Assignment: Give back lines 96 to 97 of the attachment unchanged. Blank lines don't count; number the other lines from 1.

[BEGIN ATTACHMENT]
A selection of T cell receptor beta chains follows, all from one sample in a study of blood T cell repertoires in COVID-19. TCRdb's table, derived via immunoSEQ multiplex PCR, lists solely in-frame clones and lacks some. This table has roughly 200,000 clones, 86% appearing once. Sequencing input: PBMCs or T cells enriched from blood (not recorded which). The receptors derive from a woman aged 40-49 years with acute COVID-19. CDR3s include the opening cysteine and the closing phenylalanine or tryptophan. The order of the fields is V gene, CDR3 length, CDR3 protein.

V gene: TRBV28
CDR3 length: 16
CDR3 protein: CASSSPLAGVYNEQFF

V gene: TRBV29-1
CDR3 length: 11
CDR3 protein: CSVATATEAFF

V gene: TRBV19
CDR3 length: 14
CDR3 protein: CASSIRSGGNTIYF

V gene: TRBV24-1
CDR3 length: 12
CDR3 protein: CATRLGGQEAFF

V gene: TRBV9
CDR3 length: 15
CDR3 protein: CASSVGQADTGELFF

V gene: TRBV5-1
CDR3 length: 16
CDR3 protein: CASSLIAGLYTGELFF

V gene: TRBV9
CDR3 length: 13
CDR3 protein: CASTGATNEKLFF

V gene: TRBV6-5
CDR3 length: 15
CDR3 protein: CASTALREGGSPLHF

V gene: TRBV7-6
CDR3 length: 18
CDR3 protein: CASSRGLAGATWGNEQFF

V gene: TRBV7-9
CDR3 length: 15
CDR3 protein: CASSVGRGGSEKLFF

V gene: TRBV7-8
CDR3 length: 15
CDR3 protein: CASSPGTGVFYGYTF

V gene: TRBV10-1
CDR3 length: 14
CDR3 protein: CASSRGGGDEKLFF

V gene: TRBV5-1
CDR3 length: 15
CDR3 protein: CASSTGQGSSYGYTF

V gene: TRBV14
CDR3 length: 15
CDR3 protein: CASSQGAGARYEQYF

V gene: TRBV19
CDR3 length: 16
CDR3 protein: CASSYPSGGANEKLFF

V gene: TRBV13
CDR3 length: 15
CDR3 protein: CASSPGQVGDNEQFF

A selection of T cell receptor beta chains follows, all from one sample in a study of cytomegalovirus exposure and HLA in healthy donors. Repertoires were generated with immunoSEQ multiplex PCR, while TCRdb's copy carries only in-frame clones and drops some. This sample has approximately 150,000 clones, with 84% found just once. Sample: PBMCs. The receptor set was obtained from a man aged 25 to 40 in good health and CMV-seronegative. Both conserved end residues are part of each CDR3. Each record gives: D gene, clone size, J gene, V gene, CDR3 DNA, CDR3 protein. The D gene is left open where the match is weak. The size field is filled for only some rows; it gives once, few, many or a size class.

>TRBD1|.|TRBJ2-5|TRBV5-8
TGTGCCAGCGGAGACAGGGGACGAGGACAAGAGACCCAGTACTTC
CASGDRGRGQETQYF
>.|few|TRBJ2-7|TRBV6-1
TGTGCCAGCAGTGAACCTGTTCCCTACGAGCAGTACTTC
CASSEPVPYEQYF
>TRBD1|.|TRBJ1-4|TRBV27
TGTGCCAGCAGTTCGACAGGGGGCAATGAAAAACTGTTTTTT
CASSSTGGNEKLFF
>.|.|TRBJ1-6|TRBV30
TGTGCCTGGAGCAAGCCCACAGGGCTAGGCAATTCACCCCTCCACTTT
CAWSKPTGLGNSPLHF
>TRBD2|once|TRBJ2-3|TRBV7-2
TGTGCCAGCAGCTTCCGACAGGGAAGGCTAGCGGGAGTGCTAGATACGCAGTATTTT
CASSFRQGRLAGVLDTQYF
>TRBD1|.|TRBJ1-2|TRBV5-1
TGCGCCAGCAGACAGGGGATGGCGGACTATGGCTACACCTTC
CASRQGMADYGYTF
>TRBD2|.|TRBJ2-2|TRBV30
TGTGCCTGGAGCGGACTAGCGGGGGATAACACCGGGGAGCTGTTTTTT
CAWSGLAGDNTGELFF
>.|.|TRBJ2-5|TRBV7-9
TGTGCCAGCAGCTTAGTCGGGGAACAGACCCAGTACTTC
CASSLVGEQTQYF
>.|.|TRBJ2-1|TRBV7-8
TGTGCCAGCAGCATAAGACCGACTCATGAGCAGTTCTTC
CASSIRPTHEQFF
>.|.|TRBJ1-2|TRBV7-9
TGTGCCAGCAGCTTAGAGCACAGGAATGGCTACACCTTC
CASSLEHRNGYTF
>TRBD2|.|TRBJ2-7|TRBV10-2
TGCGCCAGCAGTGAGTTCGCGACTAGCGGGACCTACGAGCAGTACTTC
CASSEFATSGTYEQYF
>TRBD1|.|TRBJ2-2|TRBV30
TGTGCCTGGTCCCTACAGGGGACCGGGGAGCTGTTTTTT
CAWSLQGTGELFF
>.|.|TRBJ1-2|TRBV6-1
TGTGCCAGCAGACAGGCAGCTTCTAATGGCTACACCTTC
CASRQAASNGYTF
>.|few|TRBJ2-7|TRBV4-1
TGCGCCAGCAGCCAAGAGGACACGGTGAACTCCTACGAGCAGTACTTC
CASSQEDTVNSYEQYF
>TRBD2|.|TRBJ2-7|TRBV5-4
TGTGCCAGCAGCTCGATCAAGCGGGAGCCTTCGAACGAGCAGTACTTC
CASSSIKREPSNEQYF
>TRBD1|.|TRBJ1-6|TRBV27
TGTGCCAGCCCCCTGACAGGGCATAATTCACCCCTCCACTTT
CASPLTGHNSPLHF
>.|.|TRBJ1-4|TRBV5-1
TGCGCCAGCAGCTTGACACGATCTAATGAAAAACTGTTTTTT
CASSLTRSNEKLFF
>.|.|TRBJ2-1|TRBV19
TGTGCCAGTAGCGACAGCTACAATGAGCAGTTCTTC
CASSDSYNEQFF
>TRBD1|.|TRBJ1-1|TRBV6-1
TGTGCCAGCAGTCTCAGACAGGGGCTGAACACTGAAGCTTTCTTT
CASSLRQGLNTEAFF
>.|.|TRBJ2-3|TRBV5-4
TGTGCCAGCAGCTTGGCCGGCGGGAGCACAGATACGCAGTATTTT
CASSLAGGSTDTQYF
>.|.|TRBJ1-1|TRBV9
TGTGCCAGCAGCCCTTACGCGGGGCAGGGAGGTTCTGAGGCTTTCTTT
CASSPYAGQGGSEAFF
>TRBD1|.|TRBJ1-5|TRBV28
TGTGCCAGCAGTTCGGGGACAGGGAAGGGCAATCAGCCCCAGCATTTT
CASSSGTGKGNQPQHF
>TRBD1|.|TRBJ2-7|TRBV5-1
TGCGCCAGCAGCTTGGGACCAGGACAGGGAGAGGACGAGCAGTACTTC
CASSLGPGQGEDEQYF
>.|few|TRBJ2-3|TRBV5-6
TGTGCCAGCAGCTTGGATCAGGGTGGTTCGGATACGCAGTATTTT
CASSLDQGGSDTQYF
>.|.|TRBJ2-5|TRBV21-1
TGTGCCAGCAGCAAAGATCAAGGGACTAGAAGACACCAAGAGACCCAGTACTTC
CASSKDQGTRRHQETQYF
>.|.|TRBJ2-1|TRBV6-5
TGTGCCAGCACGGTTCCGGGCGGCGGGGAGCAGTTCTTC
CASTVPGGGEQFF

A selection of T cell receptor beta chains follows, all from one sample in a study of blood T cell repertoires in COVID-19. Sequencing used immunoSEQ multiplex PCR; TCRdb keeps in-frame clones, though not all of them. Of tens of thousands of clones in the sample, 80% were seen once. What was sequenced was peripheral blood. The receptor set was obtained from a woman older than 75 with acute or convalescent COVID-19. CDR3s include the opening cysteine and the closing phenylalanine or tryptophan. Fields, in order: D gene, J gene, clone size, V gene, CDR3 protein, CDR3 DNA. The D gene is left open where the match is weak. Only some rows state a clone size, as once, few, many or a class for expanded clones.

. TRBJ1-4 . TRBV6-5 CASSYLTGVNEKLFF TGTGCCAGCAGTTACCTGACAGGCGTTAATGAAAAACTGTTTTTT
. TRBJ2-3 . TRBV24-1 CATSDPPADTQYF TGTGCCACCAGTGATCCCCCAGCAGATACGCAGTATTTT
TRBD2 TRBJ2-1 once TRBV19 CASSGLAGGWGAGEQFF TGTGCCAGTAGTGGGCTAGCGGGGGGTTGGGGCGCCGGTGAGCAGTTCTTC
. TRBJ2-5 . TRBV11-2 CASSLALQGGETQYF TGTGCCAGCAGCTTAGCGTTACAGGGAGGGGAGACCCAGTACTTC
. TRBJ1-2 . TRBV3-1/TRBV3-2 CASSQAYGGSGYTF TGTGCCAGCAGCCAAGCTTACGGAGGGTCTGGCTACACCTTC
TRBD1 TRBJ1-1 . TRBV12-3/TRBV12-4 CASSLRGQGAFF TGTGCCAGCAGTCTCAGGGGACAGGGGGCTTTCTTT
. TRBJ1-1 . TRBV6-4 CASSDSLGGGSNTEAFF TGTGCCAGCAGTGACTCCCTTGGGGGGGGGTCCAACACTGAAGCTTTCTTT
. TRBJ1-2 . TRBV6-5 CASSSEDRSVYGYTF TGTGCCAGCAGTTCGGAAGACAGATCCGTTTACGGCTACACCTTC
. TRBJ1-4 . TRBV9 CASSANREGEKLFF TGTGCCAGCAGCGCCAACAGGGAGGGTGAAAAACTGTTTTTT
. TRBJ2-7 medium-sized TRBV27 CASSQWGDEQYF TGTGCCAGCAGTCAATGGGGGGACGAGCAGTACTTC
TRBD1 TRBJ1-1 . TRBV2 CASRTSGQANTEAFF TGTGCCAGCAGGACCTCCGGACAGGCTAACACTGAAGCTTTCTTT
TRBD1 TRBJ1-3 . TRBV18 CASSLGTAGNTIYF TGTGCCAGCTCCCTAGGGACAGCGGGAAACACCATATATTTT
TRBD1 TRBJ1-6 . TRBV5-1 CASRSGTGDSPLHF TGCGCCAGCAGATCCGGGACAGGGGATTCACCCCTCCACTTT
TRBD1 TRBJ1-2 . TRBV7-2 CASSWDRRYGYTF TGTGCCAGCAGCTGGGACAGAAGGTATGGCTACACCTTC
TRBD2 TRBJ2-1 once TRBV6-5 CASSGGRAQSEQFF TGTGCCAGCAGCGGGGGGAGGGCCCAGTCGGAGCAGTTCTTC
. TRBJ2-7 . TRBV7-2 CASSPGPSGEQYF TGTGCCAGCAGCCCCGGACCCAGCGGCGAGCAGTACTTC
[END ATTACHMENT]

>TRBD1|.|TRBJ1-6|TRBV27
TGTGCCAGCCCCCTGACAGGGCATAATTCACCCCTCCACTTT